JCR: You get a lot and you risk a lot, too. I thought this movie would lose some of its spark and spontaneity if we had a lot more time and money. It would slow things down, and maybe we’d over analyze things. As it was, we reacted really honestly, and listened to our day-to-day instincts, and we had to move quickly.

When I work on lower budget movies with less experienced directors, I always say, “It’s okay if you only have a little bit of money, but use the money for more days.” Because I worked on a low budget movie one time where there was this one set that was where the two main characters worked, and this filmmaker was like, “Oh man, wait ‘till you see the office set. It’s amazing.” And I said okay, alright. And I got there, and thought, we could have rented this from a real office, and then had three more days to shoot!

They key is, no matter how much money you have, try to have as low a page count per day, if you can, to use a tactical term. It’s those tough days, on independent movies, where you try to get blood from a stone, and you’ve got 20 pages to do in one night and you lose the location in the morning, that’s really tough. That’s when compromises happen.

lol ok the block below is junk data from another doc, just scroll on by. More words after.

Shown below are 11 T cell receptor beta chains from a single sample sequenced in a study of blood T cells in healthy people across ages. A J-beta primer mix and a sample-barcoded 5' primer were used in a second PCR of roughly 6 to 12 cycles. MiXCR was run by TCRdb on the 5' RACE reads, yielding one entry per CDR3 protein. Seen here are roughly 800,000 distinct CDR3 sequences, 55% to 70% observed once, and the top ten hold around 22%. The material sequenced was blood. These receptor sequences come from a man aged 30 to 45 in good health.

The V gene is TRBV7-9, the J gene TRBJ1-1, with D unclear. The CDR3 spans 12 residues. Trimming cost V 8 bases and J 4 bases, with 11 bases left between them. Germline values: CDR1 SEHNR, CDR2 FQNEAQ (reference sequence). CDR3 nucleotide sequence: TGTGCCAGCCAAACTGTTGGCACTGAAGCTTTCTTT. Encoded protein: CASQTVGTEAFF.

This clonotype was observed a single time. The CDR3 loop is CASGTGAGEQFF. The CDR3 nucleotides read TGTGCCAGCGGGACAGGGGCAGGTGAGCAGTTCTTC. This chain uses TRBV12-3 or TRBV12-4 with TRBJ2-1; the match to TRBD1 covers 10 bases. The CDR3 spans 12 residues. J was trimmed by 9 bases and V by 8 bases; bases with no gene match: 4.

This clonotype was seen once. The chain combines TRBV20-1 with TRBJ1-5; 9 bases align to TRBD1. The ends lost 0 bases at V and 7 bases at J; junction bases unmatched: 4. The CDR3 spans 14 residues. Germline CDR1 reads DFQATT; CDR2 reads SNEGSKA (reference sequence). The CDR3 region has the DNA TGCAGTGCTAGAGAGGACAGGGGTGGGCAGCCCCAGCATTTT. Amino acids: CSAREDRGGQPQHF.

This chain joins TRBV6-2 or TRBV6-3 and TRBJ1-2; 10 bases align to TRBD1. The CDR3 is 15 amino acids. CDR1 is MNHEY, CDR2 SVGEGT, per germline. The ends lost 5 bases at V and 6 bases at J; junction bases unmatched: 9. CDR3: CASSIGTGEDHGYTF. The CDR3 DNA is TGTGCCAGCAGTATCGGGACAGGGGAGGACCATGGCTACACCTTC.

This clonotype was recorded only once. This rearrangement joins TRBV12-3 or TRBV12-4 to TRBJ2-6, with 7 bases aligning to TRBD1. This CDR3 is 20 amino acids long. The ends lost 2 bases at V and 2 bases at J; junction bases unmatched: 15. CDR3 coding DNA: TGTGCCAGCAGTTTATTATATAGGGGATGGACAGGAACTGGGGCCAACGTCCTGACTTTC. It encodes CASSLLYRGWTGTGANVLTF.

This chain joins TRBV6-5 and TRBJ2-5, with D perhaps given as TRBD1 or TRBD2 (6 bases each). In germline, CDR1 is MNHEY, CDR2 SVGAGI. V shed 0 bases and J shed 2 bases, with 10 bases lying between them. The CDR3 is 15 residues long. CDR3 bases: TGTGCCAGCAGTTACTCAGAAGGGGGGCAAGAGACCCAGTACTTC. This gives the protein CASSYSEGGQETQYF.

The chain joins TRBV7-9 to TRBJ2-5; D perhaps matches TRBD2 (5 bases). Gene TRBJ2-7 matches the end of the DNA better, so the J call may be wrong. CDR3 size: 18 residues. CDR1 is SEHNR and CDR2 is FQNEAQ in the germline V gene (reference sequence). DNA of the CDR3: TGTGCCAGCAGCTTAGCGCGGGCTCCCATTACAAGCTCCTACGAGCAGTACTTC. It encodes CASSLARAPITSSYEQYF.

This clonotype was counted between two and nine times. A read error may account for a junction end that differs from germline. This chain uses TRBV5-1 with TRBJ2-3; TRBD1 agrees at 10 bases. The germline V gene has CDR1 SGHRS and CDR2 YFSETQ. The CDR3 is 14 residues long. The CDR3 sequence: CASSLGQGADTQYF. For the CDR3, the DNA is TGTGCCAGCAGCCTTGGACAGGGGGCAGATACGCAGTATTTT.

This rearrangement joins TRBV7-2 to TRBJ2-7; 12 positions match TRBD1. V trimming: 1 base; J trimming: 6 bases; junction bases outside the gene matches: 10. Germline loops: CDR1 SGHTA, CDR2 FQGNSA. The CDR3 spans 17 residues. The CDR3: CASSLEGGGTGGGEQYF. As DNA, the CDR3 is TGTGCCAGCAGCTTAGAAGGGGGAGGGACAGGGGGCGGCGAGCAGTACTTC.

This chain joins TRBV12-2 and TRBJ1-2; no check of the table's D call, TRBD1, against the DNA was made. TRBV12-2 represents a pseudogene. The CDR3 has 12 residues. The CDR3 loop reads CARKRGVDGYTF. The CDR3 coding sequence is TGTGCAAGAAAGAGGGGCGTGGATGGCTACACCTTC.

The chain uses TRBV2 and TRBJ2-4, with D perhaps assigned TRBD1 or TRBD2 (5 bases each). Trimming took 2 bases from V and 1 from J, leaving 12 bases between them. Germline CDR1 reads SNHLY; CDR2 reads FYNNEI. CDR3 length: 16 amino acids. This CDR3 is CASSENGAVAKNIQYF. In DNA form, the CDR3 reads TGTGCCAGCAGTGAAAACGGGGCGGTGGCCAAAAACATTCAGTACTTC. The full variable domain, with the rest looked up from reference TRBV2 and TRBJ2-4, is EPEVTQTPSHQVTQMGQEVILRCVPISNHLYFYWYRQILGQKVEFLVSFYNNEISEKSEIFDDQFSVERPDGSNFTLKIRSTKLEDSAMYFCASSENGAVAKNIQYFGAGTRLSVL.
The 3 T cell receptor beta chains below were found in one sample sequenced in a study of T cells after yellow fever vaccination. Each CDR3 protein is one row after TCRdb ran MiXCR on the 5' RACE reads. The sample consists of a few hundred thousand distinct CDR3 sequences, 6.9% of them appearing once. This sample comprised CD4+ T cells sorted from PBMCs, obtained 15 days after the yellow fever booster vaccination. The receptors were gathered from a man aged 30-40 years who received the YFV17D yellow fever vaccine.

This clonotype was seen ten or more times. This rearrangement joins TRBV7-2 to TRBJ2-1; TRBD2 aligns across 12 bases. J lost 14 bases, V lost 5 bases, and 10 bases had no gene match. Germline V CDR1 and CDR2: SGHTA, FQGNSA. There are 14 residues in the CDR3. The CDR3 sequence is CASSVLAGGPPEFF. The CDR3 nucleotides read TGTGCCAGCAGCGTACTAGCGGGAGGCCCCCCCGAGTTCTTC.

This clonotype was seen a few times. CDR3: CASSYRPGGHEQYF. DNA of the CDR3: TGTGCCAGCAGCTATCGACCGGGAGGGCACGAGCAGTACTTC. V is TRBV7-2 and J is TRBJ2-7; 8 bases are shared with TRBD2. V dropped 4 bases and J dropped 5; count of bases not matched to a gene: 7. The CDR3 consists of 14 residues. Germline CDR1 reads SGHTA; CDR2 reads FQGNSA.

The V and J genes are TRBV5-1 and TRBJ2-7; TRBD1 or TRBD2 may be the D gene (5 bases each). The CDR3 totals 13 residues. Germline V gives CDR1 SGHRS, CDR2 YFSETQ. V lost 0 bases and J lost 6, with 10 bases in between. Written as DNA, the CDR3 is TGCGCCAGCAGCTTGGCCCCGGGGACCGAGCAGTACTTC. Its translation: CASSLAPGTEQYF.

What did the Duplass’ brothers do to make sure that didn’t happen?

JCR: These guys were very smart, the way they spent their money, since they were shooting in order. The main reason that movies shoot out of order is because if there’s a scene in a hotel room, you want to shoot all the scenes that happen in a hotel room in the hotel room, no matter where they happen in the movie. Then we move on, and shoot all the stuff that happens outside of the hotel… these guys, in order to keep jumping back and forth and shoot in order, had to keep four locations open for the whole time.